The UK’s Covid-19 ‘R’ rate may now be below 1.0, the UK’s health security agency said today, suggesting coronavirus cases may no longer be growing exponentially.
The health authority said that the estimated range for the ‘R’ rate, which measures how many people a person with Covid is likely to infect, is now between 0.8 and 1.0.
Last week the range was 0.8 to 1.1.
That means that for every 10 people infected, they will on average infect between 8 and 10 other people.
In recent weeks new cases of the disease appear to have plateaued around the 30,000 a day mark, despite concerns that lifting Covid restrictions could trigger a major surge in infections.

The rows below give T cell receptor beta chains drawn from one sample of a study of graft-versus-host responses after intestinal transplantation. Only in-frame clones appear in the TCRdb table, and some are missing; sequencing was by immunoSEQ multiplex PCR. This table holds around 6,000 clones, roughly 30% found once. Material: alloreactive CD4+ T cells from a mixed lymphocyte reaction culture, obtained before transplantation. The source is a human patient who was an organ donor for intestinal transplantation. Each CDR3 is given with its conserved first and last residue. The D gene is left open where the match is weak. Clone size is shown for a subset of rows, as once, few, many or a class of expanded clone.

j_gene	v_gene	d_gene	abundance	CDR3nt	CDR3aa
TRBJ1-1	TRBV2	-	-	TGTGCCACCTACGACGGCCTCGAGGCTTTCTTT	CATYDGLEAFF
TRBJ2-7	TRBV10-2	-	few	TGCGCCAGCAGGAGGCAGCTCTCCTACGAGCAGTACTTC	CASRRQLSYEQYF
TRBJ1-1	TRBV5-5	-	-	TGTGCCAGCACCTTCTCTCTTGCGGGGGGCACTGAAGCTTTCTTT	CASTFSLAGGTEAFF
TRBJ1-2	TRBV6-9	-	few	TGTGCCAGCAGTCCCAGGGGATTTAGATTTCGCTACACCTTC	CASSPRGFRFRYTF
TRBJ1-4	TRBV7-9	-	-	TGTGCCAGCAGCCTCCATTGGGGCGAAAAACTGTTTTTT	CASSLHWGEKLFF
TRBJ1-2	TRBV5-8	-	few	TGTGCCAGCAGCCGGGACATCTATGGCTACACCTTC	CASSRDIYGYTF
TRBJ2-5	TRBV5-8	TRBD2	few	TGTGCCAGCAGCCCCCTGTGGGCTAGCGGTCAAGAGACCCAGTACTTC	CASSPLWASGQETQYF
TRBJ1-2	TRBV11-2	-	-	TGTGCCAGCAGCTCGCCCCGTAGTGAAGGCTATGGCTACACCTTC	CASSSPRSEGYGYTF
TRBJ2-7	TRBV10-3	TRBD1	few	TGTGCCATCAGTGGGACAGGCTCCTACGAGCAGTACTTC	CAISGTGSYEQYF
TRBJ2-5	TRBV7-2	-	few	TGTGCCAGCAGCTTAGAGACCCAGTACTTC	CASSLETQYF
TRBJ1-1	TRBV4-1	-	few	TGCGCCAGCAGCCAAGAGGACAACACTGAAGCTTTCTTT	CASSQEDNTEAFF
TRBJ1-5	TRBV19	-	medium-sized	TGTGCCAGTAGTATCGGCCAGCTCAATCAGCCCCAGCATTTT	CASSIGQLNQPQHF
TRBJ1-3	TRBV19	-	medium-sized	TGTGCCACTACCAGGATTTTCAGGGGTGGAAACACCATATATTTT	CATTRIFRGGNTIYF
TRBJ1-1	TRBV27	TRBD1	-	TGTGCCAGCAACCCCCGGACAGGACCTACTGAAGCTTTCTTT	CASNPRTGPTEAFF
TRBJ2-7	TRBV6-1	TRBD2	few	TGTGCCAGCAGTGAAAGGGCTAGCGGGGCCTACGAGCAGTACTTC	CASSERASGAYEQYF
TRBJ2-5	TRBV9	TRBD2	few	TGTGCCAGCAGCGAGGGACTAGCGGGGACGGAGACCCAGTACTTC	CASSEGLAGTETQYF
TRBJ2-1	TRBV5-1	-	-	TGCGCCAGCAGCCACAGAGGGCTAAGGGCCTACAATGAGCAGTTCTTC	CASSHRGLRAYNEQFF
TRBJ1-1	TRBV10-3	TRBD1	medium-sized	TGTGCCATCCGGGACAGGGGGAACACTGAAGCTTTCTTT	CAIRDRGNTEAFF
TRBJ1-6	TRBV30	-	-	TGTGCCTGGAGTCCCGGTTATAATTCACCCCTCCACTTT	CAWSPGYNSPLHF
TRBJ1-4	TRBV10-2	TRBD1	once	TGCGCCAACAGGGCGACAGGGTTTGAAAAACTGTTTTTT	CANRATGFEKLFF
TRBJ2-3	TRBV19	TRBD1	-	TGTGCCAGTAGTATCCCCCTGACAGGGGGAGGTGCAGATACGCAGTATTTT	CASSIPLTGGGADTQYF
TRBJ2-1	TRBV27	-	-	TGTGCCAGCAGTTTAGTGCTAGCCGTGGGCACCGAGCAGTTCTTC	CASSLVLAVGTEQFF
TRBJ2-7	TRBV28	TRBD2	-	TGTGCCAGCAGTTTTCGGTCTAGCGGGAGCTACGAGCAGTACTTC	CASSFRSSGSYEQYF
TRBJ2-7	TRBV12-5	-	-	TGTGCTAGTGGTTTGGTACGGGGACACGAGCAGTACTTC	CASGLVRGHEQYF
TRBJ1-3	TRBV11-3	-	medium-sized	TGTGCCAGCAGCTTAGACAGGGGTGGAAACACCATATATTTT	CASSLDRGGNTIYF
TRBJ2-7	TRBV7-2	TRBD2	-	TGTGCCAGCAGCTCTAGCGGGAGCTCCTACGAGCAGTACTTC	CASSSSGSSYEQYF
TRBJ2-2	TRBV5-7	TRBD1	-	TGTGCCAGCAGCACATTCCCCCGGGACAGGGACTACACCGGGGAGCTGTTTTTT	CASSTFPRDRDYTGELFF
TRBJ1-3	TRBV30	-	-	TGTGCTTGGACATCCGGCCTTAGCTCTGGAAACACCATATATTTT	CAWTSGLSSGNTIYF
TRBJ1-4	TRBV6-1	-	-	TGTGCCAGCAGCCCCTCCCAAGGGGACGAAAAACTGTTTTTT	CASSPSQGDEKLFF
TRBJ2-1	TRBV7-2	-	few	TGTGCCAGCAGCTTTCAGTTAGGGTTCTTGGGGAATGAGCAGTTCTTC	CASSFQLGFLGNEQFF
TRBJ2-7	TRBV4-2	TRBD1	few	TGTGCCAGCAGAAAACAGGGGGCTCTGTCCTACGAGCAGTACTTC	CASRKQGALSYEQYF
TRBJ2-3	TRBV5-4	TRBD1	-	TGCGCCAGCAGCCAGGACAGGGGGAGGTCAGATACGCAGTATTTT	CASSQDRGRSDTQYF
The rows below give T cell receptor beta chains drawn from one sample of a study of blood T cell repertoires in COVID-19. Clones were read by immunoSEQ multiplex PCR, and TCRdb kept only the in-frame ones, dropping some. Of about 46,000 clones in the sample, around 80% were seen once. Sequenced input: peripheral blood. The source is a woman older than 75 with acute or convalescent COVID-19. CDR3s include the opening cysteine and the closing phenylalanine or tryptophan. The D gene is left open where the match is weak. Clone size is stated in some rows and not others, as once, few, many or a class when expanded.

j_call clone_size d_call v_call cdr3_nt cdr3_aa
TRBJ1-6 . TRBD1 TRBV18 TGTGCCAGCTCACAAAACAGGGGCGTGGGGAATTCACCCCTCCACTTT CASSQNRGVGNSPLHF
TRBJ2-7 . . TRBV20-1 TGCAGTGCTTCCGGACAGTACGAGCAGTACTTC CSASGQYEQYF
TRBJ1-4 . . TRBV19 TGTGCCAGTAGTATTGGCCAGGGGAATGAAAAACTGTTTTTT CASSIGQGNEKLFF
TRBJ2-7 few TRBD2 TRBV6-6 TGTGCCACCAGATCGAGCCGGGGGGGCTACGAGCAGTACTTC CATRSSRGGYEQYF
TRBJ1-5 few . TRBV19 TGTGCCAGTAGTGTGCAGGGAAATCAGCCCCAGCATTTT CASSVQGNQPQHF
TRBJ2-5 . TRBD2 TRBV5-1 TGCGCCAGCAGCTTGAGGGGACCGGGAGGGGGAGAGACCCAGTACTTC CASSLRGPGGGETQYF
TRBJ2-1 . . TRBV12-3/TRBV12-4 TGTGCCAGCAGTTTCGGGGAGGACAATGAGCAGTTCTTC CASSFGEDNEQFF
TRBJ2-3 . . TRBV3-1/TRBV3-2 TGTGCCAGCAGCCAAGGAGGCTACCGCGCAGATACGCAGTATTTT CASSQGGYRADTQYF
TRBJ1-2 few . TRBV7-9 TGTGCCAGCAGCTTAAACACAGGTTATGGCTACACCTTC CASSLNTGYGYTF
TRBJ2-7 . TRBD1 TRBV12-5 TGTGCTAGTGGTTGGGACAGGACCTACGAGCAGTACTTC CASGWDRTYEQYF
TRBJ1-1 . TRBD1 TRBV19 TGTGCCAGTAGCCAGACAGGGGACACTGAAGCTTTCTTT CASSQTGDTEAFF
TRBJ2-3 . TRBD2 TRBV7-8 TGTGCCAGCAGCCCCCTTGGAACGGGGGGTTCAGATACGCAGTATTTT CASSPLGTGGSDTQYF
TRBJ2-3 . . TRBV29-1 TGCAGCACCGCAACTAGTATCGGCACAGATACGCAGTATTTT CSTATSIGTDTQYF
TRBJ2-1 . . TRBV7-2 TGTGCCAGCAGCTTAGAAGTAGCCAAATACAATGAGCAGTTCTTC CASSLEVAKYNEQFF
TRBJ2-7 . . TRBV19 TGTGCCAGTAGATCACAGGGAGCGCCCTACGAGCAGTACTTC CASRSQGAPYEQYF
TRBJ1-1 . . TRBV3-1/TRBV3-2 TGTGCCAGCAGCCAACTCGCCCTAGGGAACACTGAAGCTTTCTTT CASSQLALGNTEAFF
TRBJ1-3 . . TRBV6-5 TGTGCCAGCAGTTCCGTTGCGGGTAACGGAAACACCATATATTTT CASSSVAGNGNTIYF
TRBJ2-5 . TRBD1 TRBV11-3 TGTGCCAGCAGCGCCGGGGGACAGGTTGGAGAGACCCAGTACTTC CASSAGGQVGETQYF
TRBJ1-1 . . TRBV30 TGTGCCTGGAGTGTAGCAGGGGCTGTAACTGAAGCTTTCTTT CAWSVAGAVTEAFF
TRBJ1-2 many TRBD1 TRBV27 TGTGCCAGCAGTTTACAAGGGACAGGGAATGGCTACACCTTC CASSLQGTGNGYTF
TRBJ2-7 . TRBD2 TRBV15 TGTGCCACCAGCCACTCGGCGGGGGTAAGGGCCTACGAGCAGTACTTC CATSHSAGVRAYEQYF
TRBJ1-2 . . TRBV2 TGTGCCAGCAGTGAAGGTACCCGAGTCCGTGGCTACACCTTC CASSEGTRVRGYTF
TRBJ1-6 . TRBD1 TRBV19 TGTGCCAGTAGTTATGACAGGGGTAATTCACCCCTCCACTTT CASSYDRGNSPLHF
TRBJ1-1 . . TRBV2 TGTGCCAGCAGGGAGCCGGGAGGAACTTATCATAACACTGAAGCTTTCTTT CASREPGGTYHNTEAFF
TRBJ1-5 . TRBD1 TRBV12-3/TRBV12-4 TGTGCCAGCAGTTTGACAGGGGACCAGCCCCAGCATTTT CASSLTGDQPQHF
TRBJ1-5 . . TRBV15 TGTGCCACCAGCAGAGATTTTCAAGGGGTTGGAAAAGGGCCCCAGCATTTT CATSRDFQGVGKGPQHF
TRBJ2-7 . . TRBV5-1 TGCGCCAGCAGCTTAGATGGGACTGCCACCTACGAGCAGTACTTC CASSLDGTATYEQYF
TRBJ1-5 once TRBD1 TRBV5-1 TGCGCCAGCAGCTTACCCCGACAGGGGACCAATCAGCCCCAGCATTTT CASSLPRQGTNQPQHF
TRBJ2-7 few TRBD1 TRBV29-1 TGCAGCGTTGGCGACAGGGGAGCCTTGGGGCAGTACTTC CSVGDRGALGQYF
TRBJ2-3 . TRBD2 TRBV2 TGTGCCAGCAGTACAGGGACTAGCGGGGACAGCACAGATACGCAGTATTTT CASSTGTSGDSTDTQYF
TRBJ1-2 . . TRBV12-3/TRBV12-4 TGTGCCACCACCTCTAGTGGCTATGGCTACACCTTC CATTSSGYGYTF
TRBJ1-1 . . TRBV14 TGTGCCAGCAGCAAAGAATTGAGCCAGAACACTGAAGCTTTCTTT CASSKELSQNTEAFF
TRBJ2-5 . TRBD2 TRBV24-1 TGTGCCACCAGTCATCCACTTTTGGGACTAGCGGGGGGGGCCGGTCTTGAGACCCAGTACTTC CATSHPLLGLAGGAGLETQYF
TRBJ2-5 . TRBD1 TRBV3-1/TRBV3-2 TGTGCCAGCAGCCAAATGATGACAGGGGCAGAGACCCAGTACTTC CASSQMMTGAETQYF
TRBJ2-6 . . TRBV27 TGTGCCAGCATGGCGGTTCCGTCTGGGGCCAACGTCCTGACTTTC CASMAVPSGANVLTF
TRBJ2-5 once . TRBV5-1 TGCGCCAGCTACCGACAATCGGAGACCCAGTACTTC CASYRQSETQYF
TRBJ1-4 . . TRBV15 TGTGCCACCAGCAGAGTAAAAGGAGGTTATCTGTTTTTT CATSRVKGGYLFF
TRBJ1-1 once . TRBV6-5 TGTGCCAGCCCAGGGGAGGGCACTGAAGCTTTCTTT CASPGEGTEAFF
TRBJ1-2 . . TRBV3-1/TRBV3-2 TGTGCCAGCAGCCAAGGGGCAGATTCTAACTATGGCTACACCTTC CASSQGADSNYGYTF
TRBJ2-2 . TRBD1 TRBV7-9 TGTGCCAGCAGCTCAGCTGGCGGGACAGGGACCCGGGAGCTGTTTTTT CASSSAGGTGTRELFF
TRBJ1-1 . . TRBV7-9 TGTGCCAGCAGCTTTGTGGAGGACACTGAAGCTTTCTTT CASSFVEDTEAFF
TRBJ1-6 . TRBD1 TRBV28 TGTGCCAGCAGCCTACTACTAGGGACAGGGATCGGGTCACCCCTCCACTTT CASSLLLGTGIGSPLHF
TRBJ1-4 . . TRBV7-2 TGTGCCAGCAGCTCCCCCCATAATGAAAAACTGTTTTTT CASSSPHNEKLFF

According to the Office for National Statistics, around one in 75 people in England had the disease last week, the same as the week before.
Estimates suggest “an overall decreasing trend over the past two weeks”, the ONS said.
Seventy-five per cent of people in the UK have now received both doses of the vaccine, and from next week those who have been double-vaccinated will not need to isolate if they come into contact with a positive Covid case.
The changes, which also apply to children under the age of 18, will mark an end to the so-called pingdemic as fully-jabbed Brits will be able to return to work and school and meet friends and family even if they are pinged by the NHS app.
Instead of self-isolating, people will be advised to get a free PCR test as soon as possible.